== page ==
The three are touring this summer to support their new album, which was released in June through Loma Vista Recordings. A stop in Phoenix – specifically Crescent Ballroom – is on Tuesday. Attendees of the show can expect lulling new singles like "Lake House" and "I Love You, I'm Sorry, Please Help Me, Thank You," as well as some old favorites like “Forest Whitaker.” Brother Bird opens and the show starts at 8:30 p.m. Tickets are $23.
Lauren Cusimano

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Lindsey Jordan of Snail Mail.
Jacob Tyler Dunn

Snail Mail

Tuesday, August 20
The Rebel Lounge

Snail Mail frontwoman Lindsey Jordan, who has been playing guitar since the age of 5, has possibly one of the most impressive backstories you'll ever hear about. She dropped her first EP with Sister Polygon Records before touring with Priests, and Mary Timony of Ex-Hex was her guitar teacher. But the bio aside, Jordan herself is a delightful and impressive person, who seems like one of the best artists to get handed the keys to the future of indie rock.

When you catch Snail Mail live, you can't help but notice that Jordan is a shredder disguised; the way she plays shows an artist who could easily go harder than she is, and she plays her guitar like it owes her money. We were curious as to who she was inspired by because of that. In many ways, her playing is reminiscent of the works of Johnny Marr, Keith Levene of P.I.L., and John McGeoch of Magazine.

Watching Snail Mail perform, it's obvious that Jordan sings with her full heart. There's a heft to her songs that comes across in spades, something that makes anyone wonder how the songs can still carry such a weight so many years after they were written. See if you agree when Snail Mail perform at The Rebel Lounge on Tuesday. Choir Boy open the show, which is at 8 p.m. Tickets are $18 in advance, $20 at the door. David Garrick

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Grace VanderWaal in concert.
Miles Chrisinger

Grace VanderWaal

Wednesday, August 21
The Van Buren

At 15, most of us were still fantasizing about what we wanted to be when we grew up. Grace VanderWaal is already living that grown-up dream. When the Kansas native was just 12, she won the 11th season of America's Got Talent and has since released one EP and one full-length album. She's toured with Imagine Dragons and is set to star in the upcoming Disney movie Stargirl. VanderWaal is known for her unique and raspy vocals and often accompanies herself with the ukulele. Her 2017 indie-pop album Just The Beginning is a more amped-up collection of songs compared with her earlier EP. VanderWaal's charm surpasses her time on AGT, and she's likely to stick around the charts for a while. Catch her in concert at The Van Buren on Wednesday. Jade Jackson opens the show at 8 p.m. Tickets are $29.50-$33. Diamond Rodrigue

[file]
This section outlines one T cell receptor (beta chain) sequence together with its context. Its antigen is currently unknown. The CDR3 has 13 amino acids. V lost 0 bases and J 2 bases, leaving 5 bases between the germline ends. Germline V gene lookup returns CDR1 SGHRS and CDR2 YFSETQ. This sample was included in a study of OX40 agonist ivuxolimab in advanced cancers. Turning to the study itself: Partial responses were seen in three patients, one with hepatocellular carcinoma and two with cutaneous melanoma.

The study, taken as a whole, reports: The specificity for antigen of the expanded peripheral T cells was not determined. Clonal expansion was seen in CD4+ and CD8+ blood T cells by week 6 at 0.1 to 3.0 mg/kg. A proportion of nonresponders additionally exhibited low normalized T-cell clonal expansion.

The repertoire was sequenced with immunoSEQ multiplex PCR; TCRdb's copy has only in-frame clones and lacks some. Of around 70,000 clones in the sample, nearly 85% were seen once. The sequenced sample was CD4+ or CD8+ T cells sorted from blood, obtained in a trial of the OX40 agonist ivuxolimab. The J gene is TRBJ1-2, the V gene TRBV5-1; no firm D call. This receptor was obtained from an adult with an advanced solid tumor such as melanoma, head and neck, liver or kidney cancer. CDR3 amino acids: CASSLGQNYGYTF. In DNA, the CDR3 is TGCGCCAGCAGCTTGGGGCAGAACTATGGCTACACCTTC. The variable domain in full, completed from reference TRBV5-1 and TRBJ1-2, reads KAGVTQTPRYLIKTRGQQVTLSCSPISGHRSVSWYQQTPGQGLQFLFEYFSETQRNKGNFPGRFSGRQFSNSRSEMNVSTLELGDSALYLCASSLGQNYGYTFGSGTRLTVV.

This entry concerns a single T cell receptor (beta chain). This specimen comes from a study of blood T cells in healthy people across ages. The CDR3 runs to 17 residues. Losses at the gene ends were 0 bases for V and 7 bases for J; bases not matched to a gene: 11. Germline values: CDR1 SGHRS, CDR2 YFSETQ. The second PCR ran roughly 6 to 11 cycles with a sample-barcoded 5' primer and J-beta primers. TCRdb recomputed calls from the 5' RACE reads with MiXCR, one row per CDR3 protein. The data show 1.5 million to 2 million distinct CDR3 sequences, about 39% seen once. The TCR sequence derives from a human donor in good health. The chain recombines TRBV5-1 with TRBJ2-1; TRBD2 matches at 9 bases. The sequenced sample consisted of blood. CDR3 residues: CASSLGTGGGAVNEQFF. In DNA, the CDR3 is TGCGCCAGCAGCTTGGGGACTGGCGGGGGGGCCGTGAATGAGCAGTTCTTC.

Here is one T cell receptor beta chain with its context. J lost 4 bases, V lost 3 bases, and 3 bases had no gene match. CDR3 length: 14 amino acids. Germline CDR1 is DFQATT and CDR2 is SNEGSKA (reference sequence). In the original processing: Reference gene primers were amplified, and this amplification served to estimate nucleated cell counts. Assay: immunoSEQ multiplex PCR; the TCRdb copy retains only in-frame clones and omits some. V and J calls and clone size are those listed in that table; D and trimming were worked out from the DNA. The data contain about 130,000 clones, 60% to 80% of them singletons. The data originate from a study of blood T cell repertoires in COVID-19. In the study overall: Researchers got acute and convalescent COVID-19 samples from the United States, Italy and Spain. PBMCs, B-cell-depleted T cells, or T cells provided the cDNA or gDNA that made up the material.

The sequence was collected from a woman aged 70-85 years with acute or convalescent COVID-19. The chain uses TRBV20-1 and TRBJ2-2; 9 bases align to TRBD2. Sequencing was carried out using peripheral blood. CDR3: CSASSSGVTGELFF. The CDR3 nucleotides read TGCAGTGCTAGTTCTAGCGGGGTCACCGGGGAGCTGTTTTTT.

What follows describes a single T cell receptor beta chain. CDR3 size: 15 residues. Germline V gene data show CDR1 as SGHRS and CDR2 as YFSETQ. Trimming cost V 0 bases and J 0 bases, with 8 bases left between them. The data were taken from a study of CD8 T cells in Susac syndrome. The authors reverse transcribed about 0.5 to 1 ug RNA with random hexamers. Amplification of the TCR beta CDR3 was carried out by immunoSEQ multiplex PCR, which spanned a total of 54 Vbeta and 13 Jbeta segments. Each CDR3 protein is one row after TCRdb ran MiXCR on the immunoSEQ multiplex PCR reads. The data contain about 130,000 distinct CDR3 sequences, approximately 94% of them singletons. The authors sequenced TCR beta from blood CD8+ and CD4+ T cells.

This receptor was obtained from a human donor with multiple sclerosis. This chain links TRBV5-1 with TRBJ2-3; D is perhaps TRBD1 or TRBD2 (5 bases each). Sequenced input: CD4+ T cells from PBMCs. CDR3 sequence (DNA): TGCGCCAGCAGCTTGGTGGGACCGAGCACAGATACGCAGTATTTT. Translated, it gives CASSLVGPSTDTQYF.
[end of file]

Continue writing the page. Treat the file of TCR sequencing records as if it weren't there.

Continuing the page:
Jimmy Thackery

Wednesday, August 21
The Rhythm Room

After a 15-year stint with the Washington, D.C. blues act The Nighthawks, Jimmy Thackery set out on his own in 1987. Since then, the guitarist, who’s shared the stage with the great Muddy Waters, has toured relentlessly. He has also been remarkably prolific, releasing nearly two dozen albums since his 1992 debut, Empty Arms Motel. Among those recordings are the excellent 2002 studio disc, Whiskey Store, and Whiskey Store Live, released four years later; both feature fellow bluesman Tab Benoit. All of that touring and recording clearly has sunk into Thackery’s fiery sound: He can play the hell out of the blues, whether running through an uptempo burner or injecting a ballad with his fierce fretwork. He will do so at 8 p.m. on Wednesday night at The Rhythm Room. Admission is $15. Tom Murphy

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The members of Hawthorne Heights.
Victory Records

Hawthorne Heights

Thursday, August 22
Crescent Ballroom

The Ohio natives of Hawthorne Heights have delivered punchy post-hardcore rock to fans for more than a decade. The band have also seen numerous lineup changes over the years but have settled nicely these days on a quartet including two original members — JT Woodruff on lead vocals and guitar and Matt Ridenour on backing vocals and bass. Hawthorne Heights' popularity took off in 2004, and last year's Bad Frequencies was their first album in several years. Although reluctant to label itself "emo" or "screamo," Hawthorne Heights certainly embodies some of those styles made popular in the early aughts by the likes of Taking Back Sunday and Brand New. Emery and Oh, Sleeper will open the evening, which kicks off at 7:30 p.m. Tickets are $22. Diamond Rodrigue